Hi, Baking Nana! Agree about needing the A/C on for Thanksgiving. One year we actually had it outside on the patio! We usually have about a week altogether of cooler temps. Most of our Canadian friends think Texans are wimps about winter, lol!
 
Bibi 
Nov. 1, 2013 3:56 am
Hi, BigShotsMom! Yes, I was thinking about the changing of the seasons and how they affect my cooking. I love soup, but always had it in cold weather. Here in Texas, I think it's often too hot for soup. We only have a few days in the winter that are actually cold, so I have to hurry to get all my favorites in, lol!
 
Nov. 1, 2013 5:48 am
Bibi, I totally know where you're coming from. One year I actually went swimming in the backyard pool on New Year's Day (and it wasn't even a "polar bear plunge"). I still don't understand why I hold on to all of those sweatshirts and jackets. And sandals and flip-flops? Twelve months a year, and I no longer even think about the "white" thing. We always plan at least one trip out of state in the fall to enjoy the beautiful fall foliage, and then when we head home, I'm ready to kickstart the fall season by preparing some cooler weather temps. But come January, you won't hear me complaining.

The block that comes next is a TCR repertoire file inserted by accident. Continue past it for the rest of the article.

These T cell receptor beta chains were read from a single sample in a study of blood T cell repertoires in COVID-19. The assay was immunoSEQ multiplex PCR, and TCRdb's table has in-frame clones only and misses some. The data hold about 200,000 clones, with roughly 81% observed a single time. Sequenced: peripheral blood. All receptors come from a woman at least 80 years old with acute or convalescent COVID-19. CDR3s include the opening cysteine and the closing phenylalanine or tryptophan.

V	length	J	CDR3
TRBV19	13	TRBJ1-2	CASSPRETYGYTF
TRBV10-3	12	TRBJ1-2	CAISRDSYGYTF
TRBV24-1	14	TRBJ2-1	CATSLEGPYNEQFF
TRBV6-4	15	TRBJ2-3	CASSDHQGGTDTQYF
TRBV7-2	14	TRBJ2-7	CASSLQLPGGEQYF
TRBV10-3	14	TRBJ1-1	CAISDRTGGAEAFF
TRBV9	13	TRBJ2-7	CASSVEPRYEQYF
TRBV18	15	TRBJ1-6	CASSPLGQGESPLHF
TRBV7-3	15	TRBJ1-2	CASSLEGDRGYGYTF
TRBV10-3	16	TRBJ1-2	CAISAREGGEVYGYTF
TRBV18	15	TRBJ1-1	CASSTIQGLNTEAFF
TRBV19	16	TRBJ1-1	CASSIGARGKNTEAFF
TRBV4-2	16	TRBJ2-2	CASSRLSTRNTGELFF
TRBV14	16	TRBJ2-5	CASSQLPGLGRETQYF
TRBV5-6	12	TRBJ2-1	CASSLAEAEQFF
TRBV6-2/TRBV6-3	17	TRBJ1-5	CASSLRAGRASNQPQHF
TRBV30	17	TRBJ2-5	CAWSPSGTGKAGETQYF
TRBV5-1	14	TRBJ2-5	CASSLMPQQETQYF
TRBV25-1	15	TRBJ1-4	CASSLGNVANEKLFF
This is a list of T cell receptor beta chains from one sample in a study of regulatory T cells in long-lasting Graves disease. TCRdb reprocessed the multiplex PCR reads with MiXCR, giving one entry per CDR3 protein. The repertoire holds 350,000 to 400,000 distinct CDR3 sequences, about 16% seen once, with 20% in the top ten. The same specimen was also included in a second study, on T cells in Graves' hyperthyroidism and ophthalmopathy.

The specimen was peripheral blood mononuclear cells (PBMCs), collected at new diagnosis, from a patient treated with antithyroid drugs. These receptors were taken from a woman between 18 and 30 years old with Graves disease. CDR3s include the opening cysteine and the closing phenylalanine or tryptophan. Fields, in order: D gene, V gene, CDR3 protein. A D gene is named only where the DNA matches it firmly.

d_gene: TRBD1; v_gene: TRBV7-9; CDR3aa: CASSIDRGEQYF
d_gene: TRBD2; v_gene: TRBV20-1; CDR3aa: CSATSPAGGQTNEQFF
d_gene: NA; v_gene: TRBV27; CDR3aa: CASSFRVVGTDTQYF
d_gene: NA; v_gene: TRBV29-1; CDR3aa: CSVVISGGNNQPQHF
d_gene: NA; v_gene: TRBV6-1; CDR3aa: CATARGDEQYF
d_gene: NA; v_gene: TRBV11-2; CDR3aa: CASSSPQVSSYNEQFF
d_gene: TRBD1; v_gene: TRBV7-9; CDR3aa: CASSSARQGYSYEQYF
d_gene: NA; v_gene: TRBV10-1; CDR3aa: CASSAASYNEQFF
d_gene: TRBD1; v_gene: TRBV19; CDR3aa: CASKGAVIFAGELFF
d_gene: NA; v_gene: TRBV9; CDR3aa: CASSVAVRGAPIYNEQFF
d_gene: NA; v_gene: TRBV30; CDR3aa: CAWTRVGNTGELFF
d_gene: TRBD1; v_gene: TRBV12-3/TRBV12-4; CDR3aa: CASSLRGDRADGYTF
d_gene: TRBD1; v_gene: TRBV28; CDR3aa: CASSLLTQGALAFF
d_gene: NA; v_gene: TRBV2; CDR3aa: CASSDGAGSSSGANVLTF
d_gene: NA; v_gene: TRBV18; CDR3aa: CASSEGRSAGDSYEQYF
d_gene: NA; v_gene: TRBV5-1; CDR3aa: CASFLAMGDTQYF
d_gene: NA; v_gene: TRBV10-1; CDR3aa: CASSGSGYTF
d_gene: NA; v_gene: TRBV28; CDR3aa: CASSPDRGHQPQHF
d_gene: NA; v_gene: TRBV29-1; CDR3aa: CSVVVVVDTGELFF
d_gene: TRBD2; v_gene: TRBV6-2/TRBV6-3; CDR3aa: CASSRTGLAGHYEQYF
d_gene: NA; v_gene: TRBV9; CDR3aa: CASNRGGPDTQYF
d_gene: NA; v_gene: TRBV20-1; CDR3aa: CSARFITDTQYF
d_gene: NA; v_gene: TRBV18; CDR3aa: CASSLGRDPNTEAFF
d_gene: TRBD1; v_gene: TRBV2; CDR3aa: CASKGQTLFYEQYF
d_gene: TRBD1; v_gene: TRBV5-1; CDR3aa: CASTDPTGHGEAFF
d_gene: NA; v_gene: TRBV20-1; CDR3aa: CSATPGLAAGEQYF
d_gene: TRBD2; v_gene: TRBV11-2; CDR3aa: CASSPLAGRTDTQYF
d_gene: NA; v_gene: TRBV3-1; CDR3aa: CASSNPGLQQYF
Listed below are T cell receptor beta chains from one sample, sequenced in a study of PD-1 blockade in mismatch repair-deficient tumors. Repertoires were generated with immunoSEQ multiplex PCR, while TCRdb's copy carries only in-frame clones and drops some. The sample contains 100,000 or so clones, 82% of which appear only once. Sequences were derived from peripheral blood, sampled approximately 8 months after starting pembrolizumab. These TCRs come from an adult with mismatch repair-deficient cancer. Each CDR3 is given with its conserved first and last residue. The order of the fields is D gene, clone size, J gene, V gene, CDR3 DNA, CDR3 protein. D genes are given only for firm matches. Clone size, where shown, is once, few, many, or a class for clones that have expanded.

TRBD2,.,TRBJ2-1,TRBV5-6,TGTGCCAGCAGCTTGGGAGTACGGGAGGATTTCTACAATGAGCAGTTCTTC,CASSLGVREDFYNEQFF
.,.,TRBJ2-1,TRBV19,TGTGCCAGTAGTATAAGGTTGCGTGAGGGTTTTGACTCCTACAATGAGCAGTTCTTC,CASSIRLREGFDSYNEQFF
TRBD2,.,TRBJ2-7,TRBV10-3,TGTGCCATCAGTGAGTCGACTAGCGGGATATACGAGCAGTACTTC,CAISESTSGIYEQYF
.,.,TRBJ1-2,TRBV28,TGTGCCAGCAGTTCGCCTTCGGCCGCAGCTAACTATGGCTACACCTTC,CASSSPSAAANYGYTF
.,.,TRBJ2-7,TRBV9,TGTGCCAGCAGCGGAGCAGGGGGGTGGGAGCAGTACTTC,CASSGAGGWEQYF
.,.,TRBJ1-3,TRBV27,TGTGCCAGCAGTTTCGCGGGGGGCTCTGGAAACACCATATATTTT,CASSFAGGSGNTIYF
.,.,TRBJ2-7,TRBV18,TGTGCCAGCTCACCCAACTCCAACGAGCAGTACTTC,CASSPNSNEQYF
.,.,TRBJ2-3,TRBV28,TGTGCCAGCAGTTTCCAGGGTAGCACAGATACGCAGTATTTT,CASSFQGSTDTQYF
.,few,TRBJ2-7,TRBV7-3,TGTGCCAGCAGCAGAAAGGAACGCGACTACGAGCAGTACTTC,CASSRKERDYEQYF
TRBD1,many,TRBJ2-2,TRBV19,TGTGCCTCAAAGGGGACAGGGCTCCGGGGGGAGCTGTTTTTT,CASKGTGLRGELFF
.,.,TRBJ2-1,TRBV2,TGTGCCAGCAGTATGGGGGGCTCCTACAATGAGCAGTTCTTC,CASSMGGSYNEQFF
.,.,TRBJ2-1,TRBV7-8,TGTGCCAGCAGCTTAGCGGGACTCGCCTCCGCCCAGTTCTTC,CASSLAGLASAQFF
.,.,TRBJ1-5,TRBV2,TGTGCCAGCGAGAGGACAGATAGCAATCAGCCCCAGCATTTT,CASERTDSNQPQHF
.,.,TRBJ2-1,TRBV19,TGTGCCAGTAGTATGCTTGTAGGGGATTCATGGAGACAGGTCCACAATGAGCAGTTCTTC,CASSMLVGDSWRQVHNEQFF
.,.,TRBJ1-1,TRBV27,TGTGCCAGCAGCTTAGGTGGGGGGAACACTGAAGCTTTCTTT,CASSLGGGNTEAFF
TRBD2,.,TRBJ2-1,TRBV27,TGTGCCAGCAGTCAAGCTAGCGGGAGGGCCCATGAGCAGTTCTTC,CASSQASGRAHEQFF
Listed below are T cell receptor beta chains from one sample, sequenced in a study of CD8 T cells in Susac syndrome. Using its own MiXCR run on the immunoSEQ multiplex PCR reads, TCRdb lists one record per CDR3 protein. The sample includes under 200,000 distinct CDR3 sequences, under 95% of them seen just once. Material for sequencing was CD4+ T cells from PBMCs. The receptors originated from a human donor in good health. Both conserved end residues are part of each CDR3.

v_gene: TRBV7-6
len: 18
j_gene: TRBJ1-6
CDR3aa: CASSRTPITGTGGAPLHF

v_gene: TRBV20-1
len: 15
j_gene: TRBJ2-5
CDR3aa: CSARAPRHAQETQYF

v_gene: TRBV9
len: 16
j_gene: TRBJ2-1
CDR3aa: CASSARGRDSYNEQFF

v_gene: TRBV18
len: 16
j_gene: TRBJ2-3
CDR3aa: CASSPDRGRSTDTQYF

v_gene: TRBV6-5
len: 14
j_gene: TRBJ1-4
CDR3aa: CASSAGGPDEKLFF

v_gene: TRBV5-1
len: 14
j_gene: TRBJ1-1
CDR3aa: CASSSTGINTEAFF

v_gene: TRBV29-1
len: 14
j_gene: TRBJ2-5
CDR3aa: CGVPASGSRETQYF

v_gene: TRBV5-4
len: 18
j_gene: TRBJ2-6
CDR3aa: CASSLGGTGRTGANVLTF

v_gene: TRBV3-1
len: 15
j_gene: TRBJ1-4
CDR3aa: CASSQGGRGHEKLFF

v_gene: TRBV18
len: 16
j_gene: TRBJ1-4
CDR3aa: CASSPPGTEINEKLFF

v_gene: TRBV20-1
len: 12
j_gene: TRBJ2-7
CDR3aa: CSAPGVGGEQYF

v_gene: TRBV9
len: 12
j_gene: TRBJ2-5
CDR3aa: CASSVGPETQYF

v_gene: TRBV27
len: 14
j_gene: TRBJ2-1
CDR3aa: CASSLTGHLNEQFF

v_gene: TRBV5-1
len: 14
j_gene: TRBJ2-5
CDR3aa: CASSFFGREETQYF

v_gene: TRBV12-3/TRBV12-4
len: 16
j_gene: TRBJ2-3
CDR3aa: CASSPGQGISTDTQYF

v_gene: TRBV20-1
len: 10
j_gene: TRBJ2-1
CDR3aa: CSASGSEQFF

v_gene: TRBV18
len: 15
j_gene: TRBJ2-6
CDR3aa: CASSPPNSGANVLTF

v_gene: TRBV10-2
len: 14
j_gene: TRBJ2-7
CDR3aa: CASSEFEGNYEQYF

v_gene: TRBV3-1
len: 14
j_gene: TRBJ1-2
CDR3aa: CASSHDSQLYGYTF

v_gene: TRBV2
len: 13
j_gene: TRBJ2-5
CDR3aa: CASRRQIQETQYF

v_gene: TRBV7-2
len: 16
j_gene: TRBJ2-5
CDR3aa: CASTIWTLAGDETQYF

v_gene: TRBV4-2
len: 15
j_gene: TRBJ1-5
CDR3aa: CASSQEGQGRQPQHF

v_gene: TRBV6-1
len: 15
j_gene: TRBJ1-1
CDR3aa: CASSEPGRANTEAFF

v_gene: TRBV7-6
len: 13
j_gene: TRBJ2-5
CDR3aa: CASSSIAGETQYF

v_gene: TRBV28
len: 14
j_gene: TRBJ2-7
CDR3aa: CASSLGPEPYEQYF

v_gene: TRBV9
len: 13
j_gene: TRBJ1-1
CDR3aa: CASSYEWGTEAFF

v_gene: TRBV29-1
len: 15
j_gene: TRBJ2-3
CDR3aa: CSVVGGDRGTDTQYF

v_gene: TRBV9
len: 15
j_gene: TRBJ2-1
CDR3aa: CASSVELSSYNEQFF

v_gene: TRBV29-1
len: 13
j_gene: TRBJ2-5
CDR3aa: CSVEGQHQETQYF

Nov. 1, 2013 5:49 am
Oops, meant to say "…cooler weather foods."
 
Bibi 
Nov. 1, 2013 6:50 am
Lol, lutzflcat, I hold on to those jackets, too! I think my problem is that I didn't grow up here. I got here as fast as I could though, lol! Glad you shared some time with me today.
 
Nov. 1, 2013 8:12 am